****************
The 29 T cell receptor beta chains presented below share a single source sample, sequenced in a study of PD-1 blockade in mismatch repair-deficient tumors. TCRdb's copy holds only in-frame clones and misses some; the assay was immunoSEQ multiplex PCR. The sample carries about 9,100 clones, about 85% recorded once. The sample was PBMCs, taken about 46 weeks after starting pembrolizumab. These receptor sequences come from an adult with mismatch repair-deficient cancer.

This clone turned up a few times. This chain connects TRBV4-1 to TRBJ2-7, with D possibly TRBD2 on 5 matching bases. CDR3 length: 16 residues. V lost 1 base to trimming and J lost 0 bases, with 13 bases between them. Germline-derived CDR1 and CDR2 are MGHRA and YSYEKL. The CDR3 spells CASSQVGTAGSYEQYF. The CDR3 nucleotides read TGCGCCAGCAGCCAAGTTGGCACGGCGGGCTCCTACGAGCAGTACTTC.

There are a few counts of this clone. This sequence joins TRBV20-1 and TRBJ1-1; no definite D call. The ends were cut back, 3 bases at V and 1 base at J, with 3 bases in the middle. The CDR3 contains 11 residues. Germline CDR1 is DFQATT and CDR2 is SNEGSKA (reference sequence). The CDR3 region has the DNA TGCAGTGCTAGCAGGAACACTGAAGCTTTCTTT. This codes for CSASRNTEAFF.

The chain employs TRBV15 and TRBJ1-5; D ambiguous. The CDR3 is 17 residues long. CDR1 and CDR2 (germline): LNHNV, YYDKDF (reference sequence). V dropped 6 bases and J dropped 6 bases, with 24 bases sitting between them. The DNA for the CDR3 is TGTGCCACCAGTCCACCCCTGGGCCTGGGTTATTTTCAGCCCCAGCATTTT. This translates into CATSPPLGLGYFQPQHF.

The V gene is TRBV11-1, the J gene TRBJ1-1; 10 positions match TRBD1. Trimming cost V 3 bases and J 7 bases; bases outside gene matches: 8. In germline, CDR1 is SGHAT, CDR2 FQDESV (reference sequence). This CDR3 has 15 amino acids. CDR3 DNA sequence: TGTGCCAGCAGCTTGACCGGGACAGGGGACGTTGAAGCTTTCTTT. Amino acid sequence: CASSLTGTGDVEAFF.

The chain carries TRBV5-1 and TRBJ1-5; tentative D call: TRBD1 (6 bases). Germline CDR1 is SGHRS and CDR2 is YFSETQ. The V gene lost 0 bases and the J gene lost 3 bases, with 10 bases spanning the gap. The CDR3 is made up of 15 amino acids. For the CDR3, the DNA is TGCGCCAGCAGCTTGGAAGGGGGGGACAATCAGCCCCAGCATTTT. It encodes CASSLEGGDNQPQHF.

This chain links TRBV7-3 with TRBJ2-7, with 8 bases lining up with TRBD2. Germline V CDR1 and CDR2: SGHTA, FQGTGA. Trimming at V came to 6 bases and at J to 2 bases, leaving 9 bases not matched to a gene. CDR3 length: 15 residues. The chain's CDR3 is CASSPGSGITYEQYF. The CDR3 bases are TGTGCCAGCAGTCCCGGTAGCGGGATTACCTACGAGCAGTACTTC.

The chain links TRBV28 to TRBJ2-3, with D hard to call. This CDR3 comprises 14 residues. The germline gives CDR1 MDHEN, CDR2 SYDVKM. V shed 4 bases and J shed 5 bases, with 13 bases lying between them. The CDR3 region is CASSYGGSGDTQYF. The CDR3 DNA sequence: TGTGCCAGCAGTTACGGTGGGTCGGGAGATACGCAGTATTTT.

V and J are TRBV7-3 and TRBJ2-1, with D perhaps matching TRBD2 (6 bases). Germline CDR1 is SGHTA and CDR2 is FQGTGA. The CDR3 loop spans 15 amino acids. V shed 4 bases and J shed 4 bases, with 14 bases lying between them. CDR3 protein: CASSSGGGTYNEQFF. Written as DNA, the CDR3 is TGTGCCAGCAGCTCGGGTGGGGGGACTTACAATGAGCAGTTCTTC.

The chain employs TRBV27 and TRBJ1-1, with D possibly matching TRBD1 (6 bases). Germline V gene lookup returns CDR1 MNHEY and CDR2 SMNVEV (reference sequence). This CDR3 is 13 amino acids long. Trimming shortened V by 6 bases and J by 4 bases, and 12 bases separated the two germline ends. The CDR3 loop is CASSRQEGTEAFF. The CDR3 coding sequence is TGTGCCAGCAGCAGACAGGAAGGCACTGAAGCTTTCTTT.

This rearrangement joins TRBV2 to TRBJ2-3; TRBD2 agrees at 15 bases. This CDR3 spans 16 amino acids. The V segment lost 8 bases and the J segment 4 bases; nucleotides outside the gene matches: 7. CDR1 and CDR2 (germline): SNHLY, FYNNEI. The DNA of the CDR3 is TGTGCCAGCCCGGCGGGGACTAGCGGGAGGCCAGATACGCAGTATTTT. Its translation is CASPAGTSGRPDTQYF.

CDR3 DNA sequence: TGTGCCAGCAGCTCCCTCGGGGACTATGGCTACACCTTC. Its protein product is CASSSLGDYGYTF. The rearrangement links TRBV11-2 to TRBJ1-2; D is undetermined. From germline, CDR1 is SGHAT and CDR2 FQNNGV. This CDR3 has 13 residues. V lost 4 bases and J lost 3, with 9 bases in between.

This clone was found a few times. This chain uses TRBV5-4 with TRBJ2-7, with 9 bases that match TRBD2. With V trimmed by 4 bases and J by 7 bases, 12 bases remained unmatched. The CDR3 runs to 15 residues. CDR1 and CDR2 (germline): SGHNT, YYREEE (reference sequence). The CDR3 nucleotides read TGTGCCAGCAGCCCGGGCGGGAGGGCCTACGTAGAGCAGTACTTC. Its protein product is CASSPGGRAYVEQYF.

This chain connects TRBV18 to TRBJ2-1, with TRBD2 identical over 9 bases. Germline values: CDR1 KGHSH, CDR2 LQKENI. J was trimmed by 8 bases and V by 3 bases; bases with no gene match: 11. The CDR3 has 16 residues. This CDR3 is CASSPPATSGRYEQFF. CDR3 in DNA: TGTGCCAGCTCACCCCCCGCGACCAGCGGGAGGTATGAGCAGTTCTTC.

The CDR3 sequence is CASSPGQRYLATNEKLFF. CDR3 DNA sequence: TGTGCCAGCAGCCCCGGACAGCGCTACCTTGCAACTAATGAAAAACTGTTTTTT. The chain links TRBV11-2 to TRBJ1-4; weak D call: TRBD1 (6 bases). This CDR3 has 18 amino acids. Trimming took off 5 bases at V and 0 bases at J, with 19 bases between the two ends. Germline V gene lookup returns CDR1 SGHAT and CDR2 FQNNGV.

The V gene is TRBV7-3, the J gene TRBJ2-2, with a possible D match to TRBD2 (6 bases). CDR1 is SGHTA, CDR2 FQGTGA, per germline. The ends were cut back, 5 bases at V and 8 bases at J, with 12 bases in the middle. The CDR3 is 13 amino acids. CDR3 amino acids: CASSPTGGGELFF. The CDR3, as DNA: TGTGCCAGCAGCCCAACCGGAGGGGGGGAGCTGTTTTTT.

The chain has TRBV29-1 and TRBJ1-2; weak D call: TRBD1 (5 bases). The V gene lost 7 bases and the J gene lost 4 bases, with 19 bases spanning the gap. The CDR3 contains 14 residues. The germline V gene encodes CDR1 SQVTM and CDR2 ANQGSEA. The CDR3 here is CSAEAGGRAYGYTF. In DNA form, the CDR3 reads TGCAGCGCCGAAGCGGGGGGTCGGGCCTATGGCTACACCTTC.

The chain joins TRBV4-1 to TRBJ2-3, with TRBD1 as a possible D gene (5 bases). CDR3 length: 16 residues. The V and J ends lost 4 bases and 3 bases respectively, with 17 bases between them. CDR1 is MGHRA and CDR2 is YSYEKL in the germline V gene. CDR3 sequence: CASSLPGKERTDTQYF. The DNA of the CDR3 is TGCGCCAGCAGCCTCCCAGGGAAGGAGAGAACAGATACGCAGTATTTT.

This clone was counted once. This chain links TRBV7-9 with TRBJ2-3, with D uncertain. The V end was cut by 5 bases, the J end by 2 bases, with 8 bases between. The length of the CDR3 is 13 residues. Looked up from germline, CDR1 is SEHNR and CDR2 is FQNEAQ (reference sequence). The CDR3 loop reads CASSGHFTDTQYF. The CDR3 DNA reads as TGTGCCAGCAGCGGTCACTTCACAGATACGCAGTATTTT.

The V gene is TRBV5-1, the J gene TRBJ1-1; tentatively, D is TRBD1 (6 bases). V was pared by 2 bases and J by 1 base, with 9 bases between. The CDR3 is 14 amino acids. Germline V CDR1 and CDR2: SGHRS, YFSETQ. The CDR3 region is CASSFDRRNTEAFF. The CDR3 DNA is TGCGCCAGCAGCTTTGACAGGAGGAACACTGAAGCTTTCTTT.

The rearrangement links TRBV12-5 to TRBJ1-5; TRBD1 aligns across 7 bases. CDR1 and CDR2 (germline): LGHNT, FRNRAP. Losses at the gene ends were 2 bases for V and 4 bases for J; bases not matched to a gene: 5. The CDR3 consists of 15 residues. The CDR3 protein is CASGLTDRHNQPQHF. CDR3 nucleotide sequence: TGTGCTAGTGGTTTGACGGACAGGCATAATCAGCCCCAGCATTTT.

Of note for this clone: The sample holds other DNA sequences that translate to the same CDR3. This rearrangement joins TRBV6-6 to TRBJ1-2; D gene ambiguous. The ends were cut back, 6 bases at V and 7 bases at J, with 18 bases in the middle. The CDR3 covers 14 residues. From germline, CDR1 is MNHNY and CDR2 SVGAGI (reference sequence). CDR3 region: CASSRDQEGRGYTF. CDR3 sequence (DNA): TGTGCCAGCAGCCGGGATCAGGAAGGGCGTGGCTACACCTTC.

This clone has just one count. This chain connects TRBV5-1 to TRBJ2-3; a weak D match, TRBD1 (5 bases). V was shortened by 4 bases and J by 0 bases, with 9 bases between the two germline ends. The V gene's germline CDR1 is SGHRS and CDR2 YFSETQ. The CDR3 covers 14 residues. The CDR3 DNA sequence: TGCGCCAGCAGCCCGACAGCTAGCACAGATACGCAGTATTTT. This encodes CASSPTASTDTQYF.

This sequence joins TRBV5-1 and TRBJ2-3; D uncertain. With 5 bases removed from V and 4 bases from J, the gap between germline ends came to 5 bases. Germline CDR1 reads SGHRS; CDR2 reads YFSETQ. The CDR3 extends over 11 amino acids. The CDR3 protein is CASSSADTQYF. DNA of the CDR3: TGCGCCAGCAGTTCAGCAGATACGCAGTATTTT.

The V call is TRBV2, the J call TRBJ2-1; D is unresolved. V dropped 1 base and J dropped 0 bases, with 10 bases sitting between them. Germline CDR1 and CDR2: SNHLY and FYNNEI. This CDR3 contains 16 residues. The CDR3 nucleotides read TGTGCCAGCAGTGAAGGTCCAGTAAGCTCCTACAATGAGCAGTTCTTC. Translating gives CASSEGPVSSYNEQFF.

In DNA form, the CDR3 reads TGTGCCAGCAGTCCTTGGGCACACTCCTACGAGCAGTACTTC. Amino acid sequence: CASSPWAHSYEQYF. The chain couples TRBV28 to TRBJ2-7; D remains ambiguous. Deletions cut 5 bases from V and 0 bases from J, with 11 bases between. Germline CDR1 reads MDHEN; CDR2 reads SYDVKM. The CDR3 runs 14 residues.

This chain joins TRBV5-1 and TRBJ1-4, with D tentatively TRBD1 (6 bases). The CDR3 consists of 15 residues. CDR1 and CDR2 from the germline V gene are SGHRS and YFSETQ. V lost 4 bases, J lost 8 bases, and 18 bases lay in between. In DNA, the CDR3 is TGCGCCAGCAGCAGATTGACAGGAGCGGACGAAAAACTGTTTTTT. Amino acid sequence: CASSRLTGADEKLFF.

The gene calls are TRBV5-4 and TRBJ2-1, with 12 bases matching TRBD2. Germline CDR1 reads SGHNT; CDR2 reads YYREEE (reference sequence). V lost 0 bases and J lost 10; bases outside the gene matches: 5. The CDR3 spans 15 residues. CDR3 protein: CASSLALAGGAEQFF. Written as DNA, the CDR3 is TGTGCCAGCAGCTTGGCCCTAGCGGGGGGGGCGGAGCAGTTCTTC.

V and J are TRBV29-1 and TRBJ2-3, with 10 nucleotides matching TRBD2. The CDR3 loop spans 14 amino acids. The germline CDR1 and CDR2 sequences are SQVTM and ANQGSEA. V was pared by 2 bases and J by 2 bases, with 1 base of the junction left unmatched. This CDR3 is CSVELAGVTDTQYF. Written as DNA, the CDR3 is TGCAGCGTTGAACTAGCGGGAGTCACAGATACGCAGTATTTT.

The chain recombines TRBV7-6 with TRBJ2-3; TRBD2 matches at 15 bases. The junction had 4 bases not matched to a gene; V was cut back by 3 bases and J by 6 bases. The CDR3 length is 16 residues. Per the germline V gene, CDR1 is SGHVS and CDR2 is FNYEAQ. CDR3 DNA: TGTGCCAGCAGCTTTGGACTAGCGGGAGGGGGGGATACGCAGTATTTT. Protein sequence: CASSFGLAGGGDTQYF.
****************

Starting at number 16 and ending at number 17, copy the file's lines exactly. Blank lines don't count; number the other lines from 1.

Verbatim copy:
The V gene is TRBV7-3, the J gene TRBJ2-2, with a possible D match to TRBD2 (6 bases). CDR1 is SGHTA, CDR2 FQGTGA, per germline. The ends were cut back, 5 bases at V and 8 bases at J, with 12 bases in the middle. The CDR3 is 13 amino acids. CDR3 amino acids: CASSPTGGGELFF. The CDR3, as DNA: TGTGCCAGCAGCCCAACCGGAGGGGGGGAGCTGTTTTTT.

The chain has TRBV29-1 and TRBJ1-2; weak D call: TRBD1 (5 bases). The V gene lost 7 bases and the J gene lost 4 bases, with 19 bases spanning the gap. The CDR3 contains 14 residues. The germline V gene encodes CDR1 SQVTM and CDR2 ANQGSEA. The CDR3 here is CSAEAGGRAYGYTF. In DNA form, the CDR3 reads TGCAGCGCCGAAGCGGGGGGTCGGGCCTATGGCTACACCTTC.